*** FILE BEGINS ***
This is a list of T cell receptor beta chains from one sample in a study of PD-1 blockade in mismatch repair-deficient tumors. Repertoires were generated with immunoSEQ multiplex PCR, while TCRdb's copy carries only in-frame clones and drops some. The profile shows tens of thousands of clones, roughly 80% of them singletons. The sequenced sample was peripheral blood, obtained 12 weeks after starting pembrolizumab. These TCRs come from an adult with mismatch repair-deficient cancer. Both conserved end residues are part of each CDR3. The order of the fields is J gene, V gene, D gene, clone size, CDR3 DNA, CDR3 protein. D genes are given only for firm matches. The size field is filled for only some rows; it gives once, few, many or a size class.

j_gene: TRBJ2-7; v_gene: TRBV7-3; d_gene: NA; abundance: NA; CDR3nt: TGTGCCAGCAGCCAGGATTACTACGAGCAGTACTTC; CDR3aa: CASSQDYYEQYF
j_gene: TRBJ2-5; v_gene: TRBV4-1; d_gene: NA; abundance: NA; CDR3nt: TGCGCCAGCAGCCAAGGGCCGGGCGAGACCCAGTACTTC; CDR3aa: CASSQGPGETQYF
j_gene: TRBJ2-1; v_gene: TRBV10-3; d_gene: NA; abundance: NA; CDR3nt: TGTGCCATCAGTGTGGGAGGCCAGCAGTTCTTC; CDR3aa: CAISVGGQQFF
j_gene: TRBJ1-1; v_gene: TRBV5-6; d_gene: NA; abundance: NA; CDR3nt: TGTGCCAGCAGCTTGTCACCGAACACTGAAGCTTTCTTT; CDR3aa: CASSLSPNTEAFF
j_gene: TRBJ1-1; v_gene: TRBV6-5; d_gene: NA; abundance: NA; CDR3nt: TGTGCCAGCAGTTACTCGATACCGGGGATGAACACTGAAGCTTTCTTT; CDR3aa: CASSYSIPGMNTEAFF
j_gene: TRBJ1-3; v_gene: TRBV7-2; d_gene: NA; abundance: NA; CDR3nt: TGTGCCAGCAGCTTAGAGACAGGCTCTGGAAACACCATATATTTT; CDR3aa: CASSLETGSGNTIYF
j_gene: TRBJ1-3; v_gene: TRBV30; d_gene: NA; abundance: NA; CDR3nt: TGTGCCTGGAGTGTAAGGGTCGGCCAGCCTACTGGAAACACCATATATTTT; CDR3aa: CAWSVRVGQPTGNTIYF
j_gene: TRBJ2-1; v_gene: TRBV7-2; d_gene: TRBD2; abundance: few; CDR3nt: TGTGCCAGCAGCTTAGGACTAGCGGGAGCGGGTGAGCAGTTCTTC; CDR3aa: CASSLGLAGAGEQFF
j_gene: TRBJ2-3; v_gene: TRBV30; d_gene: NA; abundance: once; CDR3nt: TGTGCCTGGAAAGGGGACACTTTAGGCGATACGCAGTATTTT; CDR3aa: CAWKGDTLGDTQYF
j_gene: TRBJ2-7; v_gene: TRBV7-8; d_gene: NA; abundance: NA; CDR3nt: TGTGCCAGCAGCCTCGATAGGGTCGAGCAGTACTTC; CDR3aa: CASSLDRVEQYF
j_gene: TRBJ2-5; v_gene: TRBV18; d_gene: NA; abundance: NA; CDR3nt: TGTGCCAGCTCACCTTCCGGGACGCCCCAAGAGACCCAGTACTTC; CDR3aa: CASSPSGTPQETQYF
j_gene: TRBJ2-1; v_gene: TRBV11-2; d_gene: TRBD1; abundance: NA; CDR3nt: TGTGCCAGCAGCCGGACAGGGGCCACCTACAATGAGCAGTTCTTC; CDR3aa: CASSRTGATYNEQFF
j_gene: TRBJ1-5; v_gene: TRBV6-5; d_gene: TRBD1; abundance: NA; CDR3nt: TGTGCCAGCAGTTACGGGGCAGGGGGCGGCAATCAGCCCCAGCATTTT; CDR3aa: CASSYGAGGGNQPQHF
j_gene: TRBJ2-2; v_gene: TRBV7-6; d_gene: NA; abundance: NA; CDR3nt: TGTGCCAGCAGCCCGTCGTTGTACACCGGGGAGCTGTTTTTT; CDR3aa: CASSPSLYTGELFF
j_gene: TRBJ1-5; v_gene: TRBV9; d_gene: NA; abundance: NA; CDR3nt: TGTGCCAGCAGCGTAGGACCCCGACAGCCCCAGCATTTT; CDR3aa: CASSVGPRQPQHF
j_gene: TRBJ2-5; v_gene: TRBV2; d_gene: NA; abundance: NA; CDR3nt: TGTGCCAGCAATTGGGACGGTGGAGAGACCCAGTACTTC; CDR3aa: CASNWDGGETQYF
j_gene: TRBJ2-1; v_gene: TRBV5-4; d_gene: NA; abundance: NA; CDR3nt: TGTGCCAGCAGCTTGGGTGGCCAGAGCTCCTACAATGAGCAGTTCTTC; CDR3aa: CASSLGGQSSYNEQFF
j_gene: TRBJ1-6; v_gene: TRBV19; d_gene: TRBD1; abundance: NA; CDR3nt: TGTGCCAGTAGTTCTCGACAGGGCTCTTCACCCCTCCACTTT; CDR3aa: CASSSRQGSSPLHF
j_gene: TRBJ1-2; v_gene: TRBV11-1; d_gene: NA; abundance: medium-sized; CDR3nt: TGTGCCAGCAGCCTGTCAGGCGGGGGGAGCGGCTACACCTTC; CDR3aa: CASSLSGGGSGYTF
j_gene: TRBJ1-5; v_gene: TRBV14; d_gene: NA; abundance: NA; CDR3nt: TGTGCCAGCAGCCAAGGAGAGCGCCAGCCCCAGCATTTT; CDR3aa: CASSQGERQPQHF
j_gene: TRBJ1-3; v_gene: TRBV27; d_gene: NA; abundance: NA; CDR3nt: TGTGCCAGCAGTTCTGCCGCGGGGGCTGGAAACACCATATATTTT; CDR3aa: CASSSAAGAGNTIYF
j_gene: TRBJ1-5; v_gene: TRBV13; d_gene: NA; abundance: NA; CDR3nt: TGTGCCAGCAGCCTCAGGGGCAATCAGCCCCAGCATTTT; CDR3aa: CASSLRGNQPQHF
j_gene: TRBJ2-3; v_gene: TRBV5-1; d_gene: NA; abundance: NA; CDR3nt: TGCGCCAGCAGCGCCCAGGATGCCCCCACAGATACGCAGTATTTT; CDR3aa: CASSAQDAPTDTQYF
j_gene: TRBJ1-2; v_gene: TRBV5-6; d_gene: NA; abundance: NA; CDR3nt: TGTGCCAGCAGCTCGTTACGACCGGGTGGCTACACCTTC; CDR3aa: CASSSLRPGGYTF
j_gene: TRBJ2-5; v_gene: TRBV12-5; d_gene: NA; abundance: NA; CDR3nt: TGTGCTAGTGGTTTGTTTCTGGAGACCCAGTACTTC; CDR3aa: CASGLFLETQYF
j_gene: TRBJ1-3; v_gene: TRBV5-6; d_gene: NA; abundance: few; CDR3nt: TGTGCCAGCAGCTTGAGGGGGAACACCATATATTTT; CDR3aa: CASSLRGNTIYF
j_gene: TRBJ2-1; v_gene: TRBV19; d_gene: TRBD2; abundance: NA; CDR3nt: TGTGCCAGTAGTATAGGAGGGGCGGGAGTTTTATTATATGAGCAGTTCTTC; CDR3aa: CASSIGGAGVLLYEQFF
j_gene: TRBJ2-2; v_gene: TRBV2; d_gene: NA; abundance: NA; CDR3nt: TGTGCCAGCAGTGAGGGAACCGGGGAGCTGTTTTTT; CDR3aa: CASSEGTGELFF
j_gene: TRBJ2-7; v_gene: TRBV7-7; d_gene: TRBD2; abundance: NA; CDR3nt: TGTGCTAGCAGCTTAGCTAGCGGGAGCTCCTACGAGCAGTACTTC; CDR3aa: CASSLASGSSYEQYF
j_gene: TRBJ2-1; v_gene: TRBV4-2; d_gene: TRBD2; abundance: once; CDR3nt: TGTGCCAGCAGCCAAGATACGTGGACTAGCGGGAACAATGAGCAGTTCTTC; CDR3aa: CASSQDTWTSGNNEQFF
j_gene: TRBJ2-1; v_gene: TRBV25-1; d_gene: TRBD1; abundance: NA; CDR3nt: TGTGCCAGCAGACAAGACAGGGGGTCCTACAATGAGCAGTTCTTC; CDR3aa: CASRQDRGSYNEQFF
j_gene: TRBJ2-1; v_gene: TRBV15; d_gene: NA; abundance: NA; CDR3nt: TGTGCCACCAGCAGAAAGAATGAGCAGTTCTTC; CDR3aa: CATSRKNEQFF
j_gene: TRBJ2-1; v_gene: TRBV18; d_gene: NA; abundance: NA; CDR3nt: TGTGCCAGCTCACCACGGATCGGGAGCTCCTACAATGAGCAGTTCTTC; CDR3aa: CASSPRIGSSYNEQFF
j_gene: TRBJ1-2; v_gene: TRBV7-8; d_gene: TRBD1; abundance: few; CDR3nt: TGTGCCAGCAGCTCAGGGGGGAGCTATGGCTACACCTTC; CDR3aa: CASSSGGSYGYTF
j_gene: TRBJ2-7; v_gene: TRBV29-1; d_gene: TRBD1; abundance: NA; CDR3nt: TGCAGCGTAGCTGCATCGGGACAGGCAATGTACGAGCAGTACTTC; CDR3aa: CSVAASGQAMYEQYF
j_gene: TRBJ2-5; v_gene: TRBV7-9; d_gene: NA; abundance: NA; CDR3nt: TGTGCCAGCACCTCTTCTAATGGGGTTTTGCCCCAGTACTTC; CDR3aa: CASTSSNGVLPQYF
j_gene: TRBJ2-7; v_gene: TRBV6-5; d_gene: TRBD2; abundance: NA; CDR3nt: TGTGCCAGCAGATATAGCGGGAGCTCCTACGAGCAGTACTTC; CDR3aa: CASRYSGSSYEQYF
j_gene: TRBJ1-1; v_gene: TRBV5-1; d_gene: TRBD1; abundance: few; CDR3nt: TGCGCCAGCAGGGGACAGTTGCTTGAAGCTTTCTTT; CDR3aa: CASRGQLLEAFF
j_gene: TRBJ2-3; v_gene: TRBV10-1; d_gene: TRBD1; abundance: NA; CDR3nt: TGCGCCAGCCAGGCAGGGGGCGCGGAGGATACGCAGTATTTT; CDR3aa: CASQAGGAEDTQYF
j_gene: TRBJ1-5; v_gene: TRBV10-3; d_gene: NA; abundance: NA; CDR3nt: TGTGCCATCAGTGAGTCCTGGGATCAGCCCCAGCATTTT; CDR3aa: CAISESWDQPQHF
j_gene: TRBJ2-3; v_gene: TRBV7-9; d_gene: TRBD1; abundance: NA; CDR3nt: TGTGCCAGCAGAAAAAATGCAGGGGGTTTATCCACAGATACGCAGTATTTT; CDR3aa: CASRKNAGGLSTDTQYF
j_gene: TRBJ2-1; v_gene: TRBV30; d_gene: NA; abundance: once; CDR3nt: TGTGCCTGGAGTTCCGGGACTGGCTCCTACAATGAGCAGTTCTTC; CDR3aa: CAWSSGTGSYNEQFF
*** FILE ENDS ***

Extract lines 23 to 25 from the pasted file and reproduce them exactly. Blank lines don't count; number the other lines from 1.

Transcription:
j_gene: TRBJ1-5; v_gene: TRBV13; d_gene: NA; abundance: NA; CDR3nt: TGTGCCAGCAGCCTCAGGGGCAATCAGCCCCAGCATTTT; CDR3aa: CASSLRGNQPQHF
j_gene: TRBJ2-3; v_gene: TRBV5-1; d_gene: NA; abundance: NA; CDR3nt: TGCGCCAGCAGCGCCCAGGATGCCCCCACAGATACGCAGTATTTT; CDR3aa: CASSAQDAPTDTQYF
j_gene: TRBJ1-2; v_gene: TRBV5-6; d_gene: NA; abundance: NA; CDR3nt: TGTGCCAGCAGCTCGTTACGACCGGGTGGCTACACCTTC; CDR3aa: CASSSLRPGGYTF